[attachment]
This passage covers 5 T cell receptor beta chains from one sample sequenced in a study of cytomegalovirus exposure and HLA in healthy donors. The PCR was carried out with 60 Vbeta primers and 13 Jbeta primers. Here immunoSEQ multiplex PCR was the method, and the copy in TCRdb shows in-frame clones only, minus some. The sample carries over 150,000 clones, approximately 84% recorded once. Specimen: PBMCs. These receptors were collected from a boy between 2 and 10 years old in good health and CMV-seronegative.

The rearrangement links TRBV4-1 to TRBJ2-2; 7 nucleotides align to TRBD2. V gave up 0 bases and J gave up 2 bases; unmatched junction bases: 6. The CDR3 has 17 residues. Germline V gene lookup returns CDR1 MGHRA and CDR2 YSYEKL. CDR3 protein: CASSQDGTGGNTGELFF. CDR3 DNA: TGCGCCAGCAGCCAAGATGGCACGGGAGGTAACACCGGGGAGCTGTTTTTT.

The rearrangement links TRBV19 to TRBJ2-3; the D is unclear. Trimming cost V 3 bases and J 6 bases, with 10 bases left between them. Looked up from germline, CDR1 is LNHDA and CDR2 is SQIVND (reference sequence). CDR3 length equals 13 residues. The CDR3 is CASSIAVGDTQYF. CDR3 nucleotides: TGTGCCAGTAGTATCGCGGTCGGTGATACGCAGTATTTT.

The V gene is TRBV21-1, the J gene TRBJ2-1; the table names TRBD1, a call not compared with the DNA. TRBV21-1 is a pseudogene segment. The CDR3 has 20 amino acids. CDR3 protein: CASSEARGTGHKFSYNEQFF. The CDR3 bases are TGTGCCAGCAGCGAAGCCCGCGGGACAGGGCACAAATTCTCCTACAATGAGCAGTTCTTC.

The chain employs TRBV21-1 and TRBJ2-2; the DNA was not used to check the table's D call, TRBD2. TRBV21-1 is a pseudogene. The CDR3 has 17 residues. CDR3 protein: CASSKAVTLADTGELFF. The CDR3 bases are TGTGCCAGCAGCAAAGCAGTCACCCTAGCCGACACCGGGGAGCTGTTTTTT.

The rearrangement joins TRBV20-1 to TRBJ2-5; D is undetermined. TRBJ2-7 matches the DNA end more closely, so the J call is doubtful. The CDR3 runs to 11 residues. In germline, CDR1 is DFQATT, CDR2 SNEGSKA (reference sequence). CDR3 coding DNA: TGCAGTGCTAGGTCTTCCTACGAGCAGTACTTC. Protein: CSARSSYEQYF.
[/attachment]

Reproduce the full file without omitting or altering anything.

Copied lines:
This passage covers 5 T cell receptor beta chains from one sample sequenced in a study of cytomegalovirus exposure and HLA in healthy donors. The PCR was carried out with 60 Vbeta primers and 13 Jbeta primers. Here immunoSEQ multiplex PCR was the method, and the copy in TCRdb shows in-frame clones only, minus some. The sample carries over 150,000 clones, approximately 84% recorded once. Specimen: PBMCs. These receptors were collected from a boy between 2 and 10 years old in good health and CMV-seronegative.

The rearrangement links TRBV4-1 to TRBJ2-2; 7 nucleotides align to TRBD2. V gave up 0 bases and J gave up 2 bases; unmatched junction bases: 6. The CDR3 has 17 residues. Germline V gene lookup returns CDR1 MGHRA and CDR2 YSYEKL. CDR3 protein: CASSQDGTGGNTGELFF. CDR3 DNA: TGCGCCAGCAGCCAAGATGGCACGGGAGGTAACACCGGGGAGCTGTTTTTT.

The rearrangement links TRBV19 to TRBJ2-3; the D is unclear. Trimming cost V 3 bases and J 6 bases, with 10 bases left between them. Looked up from germline, CDR1 is LNHDA and CDR2 is SQIVND (reference sequence). CDR3 length equals 13 residues. The CDR3 is CASSIAVGDTQYF. CDR3 nucleotides: TGTGCCAGTAGTATCGCGGTCGGTGATACGCAGTATTTT.

The V gene is TRBV21-1, the J gene TRBJ2-1; the table names TRBD1, a call not compared with the DNA. TRBV21-1 is a pseudogene segment. The CDR3 has 20 amino acids. CDR3 protein: CASSEARGTGHKFSYNEQFF. The CDR3 bases are TGTGCCAGCAGCGAAGCCCGCGGGACAGGGCACAAATTCTCCTACAATGAGCAGTTCTTC.

The chain employs TRBV21-1 and TRBJ2-2; the DNA was not used to check the table's D call, TRBD2. TRBV21-1 is a pseudogene. The CDR3 has 17 residues. CDR3 protein: CASSKAVTLADTGELFF. The CDR3 bases are TGTGCCAGCAGCAAAGCAGTCACCCTAGCCGACACCGGGGAGCTGTTTTTT.

The rearrangement joins TRBV20-1 to TRBJ2-5; D is undetermined. TRBJ2-7 matches the DNA end more closely, so the J call is doubtful. The CDR3 runs to 11 residues. In germline, CDR1 is DFQATT, CDR2 SNEGSKA (reference sequence). CDR3 coding DNA: TGCAGTGCTAGGTCTTCCTACGAGCAGTACTTC. Protein: CSARSSYEQYF.